Up to 90% of urinary tract infections caused by E.coli strains that might be coming from chicken meat

Urinary tract infections (UTIs) are caused by an array of factors such as sexual activity and age. However, food choice also appears to be a key culprit in the onset of UTIs. A study, published by the CDC in the journal Emerging Infectious Diseases, found that the source of the bacteria Escherichia coli (E.coli) found in female UTI sufferers was both fresh and processed meat and poultry products. Researchers also found that chicken meat accounted for 61% of E.coli occurrences in said group.

Another, more recent study, published in the journal Applied and Environmental Microbiology showed that more than half of examined chicken products were culture positive for E.coli, while a third were resistant to multiple antibiotics. Research data also showed that 70% to 90% of UTIs are caused by E.coli. The results suggest a strong correlation between meat products and clinically relevant strains of the infection, researchers said.

More bacteria present in grocery store-bought chicken meat

The source where live chickens were purchased is considered the key factor in the dirt that’s being leveled on supermarket-bought chicken meat. The online edition of Men’s Health Magazine has listed chicken meat among its top 10 dirtiest foods that consumers eat, and for good reasons. According to their online report, the advocacy group Consumer Union examined 484 raw broilers and found that 42% were infected with Campylobacter jejuni, while 12% were infected by Salmonella enterides. The online article explains that close counters in hen houses give way to bug infestation. High volume processing operations were also pointed out as a major contributor that affects the quality of chicken meat. Experts recommend opting for free-range poultry to help prevent potential bacterial infection.

A 2012 study by Johns Hopkins University researchers also found that chicken meat bought from supermarkets showed traces of arsenic-based drugs, painkillers, antibiotics and antidepressants. Traces of caffeine and Prozac were also found in samples. High levels of arsenic exposure were tied to increased risk of cancer. The findings were published in the journal Environmental Health Perspectives.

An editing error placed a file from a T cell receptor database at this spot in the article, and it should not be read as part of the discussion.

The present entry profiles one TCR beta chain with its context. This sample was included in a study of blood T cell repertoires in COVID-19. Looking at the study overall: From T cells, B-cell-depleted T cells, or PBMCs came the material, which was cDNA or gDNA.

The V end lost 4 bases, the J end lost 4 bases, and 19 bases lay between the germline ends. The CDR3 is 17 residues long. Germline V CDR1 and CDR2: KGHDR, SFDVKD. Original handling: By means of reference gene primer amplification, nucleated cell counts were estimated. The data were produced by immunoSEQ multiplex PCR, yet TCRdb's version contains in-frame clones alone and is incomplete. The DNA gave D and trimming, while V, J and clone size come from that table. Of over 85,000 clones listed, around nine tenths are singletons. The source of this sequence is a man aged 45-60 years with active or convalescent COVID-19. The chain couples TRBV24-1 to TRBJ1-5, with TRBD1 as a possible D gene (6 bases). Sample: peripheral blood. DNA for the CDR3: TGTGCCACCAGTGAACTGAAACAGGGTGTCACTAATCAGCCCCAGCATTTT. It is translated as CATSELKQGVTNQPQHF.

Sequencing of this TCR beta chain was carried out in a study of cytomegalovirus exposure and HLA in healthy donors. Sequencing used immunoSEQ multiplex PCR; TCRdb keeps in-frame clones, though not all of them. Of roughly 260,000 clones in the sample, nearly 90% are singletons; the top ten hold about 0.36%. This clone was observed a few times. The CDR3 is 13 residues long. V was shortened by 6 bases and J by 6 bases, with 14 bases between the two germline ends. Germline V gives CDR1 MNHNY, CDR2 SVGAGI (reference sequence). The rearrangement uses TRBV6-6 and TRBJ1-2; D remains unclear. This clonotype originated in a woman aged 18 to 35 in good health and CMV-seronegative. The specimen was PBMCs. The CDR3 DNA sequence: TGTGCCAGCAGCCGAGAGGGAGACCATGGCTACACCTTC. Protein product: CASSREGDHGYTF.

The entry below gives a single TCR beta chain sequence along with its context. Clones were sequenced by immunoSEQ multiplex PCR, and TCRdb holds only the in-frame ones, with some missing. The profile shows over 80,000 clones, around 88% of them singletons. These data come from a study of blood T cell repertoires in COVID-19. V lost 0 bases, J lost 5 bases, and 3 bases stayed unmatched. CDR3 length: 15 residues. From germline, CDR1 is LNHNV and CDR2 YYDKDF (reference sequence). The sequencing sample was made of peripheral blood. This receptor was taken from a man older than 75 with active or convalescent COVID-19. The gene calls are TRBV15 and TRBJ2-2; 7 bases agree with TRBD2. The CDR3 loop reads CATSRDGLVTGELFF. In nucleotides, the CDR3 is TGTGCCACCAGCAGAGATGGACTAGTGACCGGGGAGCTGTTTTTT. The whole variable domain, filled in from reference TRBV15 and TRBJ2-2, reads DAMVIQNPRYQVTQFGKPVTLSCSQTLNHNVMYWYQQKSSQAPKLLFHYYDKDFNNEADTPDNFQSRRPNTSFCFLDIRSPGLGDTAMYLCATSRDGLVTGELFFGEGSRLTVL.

Super foods to naturally combat UTIs

Natural remedies including berries, tubers and leafy vegetables may help keep urinary tract infection at bay. HealWithFood.Org has created a list of top 10 foods that may help prevent the onset of a UTI.

1. Cranberries and cranberry juice.

While it is still unclear how cranberries fight the infection, experts infer that the flavonols in these tart berries prevent bacteria from attaching to the bladder.

2. Blueberries

Much like cranberries, blueberries have been found to keep UTIs from recurring. Blueberries also provide an overall health boost.

3. Water

Fluid intake plays a key role in preventing UTI onset. Adequate water consumption helps keep the infection at bay.

4. Cinnamon

This fragrant spice has shown strong antibacterial and antifungal properties, making it a good staple in preventing UTIs.

5. Sweet potatoes

These tubers are an excellent source of beta-carotene, which provides sufficient protection against UTI.

6. Carrots

Like sweet potatoes, carrots contain very high concentrations of beta-carotine, a nutrient known to prevent UTIs. They are also packed full of other nutrients to help with overall health.

7. Kale

Kale contains high levels of beta-carotene, which is an anti-UTI carotenoid. This makes it an ideal food to prevent the recurrence of infection.

8. Horseradish

The pungent chemical allyl isothiocyanate found in horseradish is known to be a potent antibacterial.

9. Rosehips

Rosehips are also known to prevent a wide array of diseases.

10. Yogurt

The probiotics in yogurts were found to be effective in preventing the onset of UTIs. A study in Finland revealed that women who consumed dairy products containing probiotics had lower odds of recurring UTIs than those who did not. (Visit Remedies.news for more information about these natural UTI remedies.)

Sources: 

ASM.org

Sun-Sentinel.com

MensHealth.com

Hub.JHU.edu

MSN.com

HealWithFood.org

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